Thus it wasn’t a case of Villa rising up on a tide of popularity, but rather that the Arsenal crowd had got so used to success, that a season in which Arsenal spent most of the time eking out such results as they could from a mid-table position, would not hold the large crowds in place.
It is interesting to compare this chart with today, noting for example how Millwall is up in 11th place. I have not reproduced the whole chart from the European Football Statistics site but have included all the first division teams, and entered the details for the least supported team, by way of comparison.
|21||Preston North End||1||21.534||-5,0%|
|23||West Ham United||2||20.135||-12,5%|
|29||West Bromwich Albion||2||18.400||-20,7%|
|Overall league averages||Overall||Percentage change|
|.||Division Three South||8.654||-12,9%|
|.||Division Three North||6.329||-4,6%|
It was in short a year when crowd totals declined almost everywhere as social deprivation and frightening news of what was to come swept across the country.
As for the post-war era with crowds, Arsenal no longer held top spot – they had an average crowd of 43,266 in the first season back. That was 10.6% higher than the last pre-war season, but was a long way short of Newcastle, who despite being in division 2 took their attendance up to 49.379 on average. Arsenal had to wait for their title winning run in 1952/3 to get back to the top of the attendance charts.
Arsenal in the 30s
- 1: Life in 1930 and winning the first major trophy.
- 2: The cup winners who dropped out and the players who came in
- 3: How Chapman put his triumphant 1931 team together.
- 4: September 1930; played 8 won 7 drawn 1.
- 5: October 1930: A stumble, Villa are close behind, Man U have 12 defeats in a row.
- 6: November 1930: Scoring 5 in three games in one month.
- 7: December 1930: 3 games in 3 days and 14 goals scored.
- 8: January 1931: the biggest league win ever at Highbury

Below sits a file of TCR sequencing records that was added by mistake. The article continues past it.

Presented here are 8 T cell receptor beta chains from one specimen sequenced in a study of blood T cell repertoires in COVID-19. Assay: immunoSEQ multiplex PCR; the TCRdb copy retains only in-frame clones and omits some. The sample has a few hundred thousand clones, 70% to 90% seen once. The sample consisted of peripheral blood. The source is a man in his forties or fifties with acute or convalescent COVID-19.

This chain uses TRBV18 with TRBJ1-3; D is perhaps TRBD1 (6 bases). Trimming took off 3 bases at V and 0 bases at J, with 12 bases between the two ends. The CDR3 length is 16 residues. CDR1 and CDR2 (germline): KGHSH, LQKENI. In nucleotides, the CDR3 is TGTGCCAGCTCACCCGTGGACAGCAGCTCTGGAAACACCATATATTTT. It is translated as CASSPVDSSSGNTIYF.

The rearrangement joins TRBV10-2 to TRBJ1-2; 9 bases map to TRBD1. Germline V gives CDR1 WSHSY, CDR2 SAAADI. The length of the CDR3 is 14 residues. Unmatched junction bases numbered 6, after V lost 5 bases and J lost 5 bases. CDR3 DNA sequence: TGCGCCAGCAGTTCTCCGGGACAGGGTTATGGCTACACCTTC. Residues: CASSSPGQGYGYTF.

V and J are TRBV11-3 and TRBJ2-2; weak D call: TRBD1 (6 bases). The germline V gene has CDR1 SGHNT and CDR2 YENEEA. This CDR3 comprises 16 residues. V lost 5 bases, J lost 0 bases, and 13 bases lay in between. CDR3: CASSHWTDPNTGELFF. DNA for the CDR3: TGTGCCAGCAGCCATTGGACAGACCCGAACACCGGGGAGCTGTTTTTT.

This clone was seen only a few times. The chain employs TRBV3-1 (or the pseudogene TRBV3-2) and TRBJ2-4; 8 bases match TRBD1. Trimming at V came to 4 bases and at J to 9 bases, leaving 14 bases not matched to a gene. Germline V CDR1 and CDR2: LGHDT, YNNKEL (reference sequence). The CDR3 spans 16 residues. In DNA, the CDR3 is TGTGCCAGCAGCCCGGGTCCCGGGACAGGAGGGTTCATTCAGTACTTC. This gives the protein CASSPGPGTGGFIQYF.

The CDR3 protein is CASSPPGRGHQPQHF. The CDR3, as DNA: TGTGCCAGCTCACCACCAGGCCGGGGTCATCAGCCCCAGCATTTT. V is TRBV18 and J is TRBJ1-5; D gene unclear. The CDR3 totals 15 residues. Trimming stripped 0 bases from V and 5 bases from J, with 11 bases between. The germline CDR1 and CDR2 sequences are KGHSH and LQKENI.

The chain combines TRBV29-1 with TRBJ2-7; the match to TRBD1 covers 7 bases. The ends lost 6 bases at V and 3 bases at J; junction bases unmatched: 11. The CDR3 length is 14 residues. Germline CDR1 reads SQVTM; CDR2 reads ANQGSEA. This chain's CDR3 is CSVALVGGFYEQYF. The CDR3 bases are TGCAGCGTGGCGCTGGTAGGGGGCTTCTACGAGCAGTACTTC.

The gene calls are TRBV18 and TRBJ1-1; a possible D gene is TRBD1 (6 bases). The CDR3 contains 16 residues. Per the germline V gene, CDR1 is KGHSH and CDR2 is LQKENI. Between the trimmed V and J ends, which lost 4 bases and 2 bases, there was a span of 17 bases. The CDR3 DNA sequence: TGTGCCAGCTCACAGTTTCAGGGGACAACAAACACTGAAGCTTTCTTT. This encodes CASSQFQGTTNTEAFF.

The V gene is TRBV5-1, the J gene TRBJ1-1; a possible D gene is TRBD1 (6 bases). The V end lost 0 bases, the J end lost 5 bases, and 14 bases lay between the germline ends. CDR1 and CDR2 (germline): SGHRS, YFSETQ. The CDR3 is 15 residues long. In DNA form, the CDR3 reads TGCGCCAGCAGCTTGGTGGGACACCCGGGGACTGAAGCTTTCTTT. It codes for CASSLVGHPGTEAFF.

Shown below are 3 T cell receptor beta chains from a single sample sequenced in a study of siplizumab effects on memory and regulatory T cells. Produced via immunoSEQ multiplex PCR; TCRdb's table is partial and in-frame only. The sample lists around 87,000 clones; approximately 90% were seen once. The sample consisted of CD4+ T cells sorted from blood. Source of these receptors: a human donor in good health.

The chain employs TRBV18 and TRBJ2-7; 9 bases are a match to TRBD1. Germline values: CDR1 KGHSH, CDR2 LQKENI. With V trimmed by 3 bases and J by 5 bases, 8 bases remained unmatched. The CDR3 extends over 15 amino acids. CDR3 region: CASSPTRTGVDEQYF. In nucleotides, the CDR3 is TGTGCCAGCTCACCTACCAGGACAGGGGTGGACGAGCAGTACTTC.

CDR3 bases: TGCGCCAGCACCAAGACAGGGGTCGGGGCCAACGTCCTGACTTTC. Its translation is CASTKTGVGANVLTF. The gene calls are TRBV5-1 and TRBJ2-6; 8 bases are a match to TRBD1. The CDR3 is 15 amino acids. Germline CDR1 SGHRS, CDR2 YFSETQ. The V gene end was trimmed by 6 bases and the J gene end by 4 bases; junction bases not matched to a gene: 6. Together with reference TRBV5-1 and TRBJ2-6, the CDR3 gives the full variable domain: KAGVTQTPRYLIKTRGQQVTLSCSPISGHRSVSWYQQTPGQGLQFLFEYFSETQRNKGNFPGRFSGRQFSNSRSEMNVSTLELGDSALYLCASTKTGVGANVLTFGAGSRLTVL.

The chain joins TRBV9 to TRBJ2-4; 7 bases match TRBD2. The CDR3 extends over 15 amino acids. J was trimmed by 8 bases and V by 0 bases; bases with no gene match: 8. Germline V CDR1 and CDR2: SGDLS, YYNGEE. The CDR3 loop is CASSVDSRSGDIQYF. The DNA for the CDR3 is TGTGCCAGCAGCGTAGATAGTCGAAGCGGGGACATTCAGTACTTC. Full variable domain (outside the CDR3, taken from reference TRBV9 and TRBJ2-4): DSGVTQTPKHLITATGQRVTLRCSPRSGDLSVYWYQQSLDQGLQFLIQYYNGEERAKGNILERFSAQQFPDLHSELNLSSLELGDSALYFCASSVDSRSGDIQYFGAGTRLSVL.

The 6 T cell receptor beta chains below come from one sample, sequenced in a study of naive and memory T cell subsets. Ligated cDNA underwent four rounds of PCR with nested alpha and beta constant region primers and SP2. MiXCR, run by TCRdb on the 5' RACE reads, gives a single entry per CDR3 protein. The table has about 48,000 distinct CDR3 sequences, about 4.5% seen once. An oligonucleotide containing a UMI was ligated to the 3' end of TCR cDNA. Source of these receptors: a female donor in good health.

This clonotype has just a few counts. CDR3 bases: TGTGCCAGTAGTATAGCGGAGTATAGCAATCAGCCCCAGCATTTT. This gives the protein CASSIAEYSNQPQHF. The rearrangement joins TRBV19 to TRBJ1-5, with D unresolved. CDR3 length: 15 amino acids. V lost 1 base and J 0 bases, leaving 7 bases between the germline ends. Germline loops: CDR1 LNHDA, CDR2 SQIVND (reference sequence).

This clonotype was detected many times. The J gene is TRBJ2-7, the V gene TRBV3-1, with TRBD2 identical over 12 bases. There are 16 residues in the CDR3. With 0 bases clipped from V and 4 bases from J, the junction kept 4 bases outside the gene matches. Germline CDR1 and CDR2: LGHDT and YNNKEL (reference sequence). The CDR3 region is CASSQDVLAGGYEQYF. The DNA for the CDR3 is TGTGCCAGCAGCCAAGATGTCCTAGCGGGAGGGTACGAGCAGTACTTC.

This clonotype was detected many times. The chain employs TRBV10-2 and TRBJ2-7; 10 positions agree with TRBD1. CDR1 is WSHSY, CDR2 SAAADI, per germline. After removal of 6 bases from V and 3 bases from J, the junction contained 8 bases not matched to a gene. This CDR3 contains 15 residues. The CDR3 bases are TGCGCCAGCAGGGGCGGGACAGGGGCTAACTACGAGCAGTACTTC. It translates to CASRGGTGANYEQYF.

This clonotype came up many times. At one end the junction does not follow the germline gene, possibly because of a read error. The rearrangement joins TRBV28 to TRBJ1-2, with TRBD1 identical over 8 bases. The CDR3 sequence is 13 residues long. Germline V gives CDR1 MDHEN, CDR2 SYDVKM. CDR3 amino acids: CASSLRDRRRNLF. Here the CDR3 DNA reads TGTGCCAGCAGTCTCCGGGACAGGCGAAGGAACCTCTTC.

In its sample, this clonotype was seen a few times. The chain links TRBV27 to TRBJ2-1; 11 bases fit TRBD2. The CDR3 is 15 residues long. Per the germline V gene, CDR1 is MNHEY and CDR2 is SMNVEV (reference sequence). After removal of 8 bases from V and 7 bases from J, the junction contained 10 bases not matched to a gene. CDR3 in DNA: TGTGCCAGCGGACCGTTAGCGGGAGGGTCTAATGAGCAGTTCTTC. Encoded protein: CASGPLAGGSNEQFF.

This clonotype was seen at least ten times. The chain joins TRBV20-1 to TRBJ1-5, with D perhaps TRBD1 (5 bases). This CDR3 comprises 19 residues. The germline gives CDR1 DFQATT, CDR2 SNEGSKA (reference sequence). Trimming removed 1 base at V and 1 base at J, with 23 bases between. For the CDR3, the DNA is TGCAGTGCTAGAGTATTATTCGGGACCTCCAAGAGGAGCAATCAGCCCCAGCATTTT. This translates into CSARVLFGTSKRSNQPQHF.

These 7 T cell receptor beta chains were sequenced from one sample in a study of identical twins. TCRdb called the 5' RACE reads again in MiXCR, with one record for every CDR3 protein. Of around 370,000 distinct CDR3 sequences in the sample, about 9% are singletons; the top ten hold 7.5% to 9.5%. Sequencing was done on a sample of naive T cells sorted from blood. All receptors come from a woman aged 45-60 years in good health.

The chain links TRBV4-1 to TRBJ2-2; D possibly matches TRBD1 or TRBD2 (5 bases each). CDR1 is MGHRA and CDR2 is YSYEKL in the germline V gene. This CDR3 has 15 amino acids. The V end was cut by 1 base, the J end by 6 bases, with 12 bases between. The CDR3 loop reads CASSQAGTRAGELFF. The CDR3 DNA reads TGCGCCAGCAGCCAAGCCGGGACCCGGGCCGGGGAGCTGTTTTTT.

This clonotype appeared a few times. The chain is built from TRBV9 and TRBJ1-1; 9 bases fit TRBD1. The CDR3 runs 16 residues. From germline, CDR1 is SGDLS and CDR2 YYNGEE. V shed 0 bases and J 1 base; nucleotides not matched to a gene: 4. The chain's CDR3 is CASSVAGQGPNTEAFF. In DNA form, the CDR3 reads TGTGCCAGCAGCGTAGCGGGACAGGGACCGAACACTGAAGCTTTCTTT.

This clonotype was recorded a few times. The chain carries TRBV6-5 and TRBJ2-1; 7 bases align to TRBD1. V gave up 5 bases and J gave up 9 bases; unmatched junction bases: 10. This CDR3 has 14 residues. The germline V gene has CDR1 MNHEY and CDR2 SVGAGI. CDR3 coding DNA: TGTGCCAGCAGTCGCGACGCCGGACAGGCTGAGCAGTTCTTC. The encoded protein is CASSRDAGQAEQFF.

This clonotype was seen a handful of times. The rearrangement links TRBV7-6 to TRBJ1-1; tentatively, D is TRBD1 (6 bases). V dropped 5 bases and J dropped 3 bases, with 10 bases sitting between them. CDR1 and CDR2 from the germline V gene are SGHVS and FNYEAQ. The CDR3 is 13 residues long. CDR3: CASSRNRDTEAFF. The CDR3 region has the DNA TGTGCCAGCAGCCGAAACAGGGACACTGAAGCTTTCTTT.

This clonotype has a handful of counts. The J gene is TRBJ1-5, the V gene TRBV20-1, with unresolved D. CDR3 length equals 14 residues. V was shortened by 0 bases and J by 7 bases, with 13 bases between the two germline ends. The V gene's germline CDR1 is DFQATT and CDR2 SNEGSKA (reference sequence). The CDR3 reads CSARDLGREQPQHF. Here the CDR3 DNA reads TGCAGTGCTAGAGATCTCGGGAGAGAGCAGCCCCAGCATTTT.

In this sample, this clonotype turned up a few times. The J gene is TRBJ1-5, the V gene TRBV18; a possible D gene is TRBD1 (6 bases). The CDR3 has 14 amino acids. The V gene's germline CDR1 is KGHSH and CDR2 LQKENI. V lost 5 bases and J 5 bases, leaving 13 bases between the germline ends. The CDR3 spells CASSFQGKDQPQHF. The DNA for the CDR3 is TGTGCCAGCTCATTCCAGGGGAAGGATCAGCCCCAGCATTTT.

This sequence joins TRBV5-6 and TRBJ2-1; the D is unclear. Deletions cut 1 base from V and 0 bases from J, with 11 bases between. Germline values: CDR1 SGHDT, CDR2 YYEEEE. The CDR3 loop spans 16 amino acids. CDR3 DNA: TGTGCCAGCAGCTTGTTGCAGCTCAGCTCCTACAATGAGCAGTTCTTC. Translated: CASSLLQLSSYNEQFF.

- 9: February 1931: the goals just won’t stop coming.
- 10: March 1931: hope, defeat, hope
- 11: April 1931: Arsenal win the league for the very first time.
- 12: Arsenal in the summer of 1931, the records and the Scandinavian tour
- 13: Arsenal in shock – July and August 1931
- 14: September 1931; the champions recover from a poor start.
- 15: October 1931: Arsenal lose to Grimsby
- 16: November 1931: Chapman’s exasperation with goal keepers
- 17: December 1931: A scoring sensation but a dreadful month
- 18: January 1932: A return to form and a record score
- 19: February 1932: From a faltering start to nine wins in a row
- 20: March 1932: Huge crowds, an emergency signing, better results, another semi-final
- 21: April 1932: Film of Arsenal in the Cup Final, and attempts to win the league.
- 22: Arsenal in the summer of 1932. Arsenal runners up in league and cup, Man U’s average gate drops below Plymouth’s, Stanley Matthews first game, and the greatest run in Arsenal’s entire history is about to begin.
- 23: August 1932 – preparing for the ultimate greatness.
- 24: September 1932: Arsenal’s first steps into immortality
- 25: October 1932: The rise to the stars
- 26: November 1932: Records fall, greatness beckons.
- 27: December 1932: Greatness and supremacy
- 28: January 1933: Top of the league and defeated by Walsall.
- 29: February 1933: New shirts, awful weather, a record score
- 30: March 1933: Top of the league but a month to forget
- 31: April/May 1933: Champions for the second time
- 32: 1929/33: All the men who played in the League for Arsenal.
- 33: Arsenal in the summer 1933: Champions and water shortages
- 34: August/September 1933 – the start of the new season.
- 35: October 1933 – a return to progress